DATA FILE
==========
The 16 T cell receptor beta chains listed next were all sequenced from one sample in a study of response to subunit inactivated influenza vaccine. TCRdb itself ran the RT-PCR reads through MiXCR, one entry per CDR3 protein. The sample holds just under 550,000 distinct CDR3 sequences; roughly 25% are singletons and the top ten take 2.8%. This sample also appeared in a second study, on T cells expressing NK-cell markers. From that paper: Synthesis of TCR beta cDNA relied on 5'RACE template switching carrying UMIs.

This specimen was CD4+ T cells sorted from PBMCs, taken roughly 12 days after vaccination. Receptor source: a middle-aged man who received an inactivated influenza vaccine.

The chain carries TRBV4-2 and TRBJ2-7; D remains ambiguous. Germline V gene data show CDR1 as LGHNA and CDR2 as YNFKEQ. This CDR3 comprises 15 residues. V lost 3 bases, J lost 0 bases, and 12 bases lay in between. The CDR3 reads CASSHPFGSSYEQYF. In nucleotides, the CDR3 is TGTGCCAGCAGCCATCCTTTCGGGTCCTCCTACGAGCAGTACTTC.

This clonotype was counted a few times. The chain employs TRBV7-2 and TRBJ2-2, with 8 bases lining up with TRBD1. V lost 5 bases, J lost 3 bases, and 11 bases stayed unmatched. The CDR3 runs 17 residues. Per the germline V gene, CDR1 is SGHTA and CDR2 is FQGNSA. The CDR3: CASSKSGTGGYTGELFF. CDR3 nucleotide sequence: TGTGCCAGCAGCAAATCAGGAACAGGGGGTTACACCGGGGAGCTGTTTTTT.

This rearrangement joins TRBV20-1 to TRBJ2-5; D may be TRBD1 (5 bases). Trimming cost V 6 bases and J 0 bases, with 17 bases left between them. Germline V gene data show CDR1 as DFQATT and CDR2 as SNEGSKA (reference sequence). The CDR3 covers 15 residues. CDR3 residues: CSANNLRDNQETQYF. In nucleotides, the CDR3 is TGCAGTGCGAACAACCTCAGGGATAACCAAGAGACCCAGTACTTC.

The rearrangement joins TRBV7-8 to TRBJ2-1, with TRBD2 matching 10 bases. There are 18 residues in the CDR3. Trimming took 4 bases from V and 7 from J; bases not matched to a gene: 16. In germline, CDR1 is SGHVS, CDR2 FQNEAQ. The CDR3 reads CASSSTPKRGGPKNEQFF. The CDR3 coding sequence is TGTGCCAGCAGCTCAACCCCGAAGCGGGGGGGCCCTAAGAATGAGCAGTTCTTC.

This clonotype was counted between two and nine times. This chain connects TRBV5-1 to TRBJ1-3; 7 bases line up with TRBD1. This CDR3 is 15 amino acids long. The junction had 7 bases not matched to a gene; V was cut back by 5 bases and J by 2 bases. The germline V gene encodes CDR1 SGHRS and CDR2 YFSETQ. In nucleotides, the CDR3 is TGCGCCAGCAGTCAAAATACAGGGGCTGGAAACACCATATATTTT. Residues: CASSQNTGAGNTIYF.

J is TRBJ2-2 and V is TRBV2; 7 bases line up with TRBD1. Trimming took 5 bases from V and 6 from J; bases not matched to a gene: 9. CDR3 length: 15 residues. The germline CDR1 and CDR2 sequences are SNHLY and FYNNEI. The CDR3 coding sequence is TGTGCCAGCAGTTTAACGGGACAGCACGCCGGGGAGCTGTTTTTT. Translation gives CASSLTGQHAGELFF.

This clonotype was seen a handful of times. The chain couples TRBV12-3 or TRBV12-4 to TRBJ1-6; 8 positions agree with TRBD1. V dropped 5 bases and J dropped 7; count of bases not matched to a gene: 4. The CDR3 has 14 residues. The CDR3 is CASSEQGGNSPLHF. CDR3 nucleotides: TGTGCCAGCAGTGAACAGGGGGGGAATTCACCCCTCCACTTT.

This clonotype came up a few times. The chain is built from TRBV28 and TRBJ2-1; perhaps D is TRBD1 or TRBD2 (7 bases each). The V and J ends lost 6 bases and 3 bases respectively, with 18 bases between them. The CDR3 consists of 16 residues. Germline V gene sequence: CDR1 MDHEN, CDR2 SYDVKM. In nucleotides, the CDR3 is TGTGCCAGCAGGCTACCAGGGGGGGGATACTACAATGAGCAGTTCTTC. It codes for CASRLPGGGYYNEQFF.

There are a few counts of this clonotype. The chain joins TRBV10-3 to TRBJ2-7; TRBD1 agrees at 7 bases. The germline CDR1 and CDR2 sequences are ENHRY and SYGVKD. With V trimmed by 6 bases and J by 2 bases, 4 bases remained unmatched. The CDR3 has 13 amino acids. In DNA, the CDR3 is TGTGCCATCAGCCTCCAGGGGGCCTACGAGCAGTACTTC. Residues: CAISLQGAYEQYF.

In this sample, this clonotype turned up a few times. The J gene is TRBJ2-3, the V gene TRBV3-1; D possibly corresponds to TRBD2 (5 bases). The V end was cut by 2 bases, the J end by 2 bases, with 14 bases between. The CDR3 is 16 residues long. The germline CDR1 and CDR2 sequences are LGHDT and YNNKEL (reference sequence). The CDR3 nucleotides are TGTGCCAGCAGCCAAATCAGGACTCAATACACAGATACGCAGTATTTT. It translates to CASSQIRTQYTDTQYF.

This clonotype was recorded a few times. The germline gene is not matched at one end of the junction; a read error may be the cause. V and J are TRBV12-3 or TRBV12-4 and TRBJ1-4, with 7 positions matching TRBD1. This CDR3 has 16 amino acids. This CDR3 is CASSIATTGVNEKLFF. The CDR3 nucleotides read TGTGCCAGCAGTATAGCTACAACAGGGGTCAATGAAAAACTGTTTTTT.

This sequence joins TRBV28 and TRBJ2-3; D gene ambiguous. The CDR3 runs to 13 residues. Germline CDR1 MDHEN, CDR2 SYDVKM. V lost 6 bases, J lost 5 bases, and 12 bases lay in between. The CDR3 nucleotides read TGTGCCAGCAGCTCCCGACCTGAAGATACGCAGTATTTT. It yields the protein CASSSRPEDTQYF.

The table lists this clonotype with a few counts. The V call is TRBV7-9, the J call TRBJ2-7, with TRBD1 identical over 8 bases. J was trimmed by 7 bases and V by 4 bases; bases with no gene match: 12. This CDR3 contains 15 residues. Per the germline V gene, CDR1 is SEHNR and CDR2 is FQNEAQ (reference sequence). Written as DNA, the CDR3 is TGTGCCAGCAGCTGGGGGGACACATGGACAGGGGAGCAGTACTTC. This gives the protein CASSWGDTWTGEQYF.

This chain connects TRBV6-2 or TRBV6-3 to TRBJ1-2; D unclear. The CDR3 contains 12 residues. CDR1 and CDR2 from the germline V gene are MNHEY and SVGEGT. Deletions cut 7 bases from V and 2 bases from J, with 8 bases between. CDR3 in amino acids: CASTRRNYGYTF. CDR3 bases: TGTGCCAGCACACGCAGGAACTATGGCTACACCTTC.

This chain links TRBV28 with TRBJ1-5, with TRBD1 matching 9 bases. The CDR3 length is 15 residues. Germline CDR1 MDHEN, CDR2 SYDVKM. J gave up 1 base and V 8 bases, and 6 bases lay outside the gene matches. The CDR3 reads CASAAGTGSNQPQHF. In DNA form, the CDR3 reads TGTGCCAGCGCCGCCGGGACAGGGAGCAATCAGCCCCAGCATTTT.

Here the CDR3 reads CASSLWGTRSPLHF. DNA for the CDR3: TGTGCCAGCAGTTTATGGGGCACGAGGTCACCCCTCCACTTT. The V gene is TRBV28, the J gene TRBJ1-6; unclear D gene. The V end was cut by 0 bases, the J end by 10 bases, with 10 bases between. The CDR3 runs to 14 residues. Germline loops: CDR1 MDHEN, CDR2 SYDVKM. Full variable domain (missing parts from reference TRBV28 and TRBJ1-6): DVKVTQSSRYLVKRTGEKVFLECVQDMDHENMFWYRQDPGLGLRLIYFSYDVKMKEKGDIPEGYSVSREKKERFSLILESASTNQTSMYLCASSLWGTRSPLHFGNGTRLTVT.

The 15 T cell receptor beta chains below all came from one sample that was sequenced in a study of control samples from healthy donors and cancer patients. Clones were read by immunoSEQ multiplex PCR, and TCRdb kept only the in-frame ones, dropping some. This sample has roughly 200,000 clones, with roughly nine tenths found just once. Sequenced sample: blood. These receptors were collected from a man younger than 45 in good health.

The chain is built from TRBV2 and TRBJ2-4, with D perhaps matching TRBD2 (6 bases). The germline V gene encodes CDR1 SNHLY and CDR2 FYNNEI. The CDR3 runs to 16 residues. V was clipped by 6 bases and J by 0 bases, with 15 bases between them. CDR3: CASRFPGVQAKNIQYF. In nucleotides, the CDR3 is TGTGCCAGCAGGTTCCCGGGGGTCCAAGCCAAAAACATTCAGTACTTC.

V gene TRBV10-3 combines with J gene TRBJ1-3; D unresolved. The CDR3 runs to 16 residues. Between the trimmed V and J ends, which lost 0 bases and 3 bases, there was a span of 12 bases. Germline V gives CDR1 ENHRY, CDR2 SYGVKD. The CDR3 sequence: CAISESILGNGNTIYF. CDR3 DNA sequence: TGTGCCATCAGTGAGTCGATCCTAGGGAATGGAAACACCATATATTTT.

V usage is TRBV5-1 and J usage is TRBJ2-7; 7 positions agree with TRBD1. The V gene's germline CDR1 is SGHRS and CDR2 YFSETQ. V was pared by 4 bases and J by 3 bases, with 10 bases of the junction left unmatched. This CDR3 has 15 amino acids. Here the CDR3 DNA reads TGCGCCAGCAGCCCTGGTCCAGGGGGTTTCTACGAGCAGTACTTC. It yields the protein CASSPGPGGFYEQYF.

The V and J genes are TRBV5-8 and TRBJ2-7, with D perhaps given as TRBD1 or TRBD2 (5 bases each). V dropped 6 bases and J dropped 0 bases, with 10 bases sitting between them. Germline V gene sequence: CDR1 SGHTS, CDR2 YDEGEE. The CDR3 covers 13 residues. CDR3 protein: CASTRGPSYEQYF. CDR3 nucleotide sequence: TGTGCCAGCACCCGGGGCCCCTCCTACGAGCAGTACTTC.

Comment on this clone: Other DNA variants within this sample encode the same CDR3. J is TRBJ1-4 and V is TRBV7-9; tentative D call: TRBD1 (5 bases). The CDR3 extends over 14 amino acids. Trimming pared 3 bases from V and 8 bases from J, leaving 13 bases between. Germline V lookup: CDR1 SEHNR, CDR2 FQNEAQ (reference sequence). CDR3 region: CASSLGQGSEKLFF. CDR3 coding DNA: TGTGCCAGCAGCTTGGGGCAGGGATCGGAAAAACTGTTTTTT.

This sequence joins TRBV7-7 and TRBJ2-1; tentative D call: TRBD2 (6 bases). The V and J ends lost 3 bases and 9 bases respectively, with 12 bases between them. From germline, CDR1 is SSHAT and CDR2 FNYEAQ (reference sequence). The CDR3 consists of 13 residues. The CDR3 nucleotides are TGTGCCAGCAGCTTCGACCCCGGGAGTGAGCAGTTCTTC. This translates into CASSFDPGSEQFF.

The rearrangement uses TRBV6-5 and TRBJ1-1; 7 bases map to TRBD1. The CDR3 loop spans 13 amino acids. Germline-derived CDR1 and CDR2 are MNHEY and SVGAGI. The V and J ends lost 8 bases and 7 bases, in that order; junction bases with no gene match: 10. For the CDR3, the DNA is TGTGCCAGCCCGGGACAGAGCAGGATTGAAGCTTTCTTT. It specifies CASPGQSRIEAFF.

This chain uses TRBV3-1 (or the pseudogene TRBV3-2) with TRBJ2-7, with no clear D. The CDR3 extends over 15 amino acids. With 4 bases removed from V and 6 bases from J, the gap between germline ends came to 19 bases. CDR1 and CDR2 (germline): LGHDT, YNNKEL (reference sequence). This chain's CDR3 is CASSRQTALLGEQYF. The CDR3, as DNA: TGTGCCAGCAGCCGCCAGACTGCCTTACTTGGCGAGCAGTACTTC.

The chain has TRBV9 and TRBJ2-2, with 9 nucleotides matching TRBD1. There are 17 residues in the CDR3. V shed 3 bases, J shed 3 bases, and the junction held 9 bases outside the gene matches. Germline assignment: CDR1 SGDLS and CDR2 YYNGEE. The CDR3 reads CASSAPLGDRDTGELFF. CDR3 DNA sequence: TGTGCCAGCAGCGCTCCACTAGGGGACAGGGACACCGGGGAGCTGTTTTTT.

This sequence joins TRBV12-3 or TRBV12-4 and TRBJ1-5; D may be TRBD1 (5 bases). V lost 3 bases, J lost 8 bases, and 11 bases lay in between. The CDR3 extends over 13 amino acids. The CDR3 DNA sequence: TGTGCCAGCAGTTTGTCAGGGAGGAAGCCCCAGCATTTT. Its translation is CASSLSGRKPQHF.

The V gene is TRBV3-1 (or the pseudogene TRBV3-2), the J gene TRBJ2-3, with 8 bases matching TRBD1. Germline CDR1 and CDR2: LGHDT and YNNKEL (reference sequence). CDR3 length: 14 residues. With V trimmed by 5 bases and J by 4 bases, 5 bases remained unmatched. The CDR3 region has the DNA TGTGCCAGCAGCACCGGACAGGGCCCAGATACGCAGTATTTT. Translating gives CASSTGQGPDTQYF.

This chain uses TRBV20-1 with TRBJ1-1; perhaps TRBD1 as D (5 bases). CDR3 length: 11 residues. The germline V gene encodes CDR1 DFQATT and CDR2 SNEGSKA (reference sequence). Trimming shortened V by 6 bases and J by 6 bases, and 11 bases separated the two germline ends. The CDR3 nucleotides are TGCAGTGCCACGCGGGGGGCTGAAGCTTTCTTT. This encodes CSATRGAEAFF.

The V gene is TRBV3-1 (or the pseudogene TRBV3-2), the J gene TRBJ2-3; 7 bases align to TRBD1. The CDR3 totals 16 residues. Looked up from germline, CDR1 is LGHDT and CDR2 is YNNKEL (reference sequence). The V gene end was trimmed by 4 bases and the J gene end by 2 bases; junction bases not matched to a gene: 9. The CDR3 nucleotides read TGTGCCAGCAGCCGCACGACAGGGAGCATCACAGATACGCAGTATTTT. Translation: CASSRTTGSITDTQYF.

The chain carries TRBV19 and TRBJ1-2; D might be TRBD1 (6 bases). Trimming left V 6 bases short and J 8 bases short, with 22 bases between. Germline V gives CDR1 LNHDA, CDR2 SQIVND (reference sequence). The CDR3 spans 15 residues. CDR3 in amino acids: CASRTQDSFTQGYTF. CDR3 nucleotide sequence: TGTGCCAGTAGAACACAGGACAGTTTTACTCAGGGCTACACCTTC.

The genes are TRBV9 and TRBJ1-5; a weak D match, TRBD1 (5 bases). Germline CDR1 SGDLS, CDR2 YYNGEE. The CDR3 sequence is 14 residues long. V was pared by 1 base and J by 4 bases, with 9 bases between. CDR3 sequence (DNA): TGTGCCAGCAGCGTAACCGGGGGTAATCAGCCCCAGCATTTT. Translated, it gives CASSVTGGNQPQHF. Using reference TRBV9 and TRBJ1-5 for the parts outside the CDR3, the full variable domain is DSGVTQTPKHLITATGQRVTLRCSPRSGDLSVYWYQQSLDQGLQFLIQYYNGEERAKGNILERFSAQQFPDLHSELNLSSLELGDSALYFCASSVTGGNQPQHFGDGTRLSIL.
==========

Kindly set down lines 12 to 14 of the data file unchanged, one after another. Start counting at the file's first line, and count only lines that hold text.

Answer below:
In this sample, this clonotype turned up a few times. The J gene is TRBJ2-3, the V gene TRBV3-1; D possibly corresponds to TRBD2 (5 bases). The V end was cut by 2 bases, the J end by 2 bases, with 14 bases between. The CDR3 is 16 residues long. The germline CDR1 and CDR2 sequences are LGHDT and YNNKEL (reference sequence). The CDR3 nucleotides are TGTGCCAGCAGCCAAATCAGGACTCAATACACAGATACGCAGTATTTT. It translates to CASSQIRTQYTDTQYF.

This clonotype was recorded a few times. The germline gene is not matched at one end of the junction; a read error may be the cause. V and J are TRBV12-3 or TRBV12-4 and TRBJ1-4, with 7 positions matching TRBD1. This CDR3 has 16 amino acids. This CDR3 is CASSIATTGVNEKLFF. The CDR3 nucleotides read TGTGCCAGCAGTATAGCTACAACAGGGGTCAATGAAAAACTGTTTTTT.

This sequence joins TRBV28 and TRBJ2-3; D gene ambiguous. The CDR3 runs to 13 residues. Germline CDR1 MDHEN, CDR2 SYDVKM. V lost 6 bases, J lost 5 bases, and 12 bases lay in between. The CDR3 nucleotides read TGTGCCAGCAGCTCCCGACCTGAAGATACGCAGTATTTT. It yields the protein CASSSRPEDTQYF.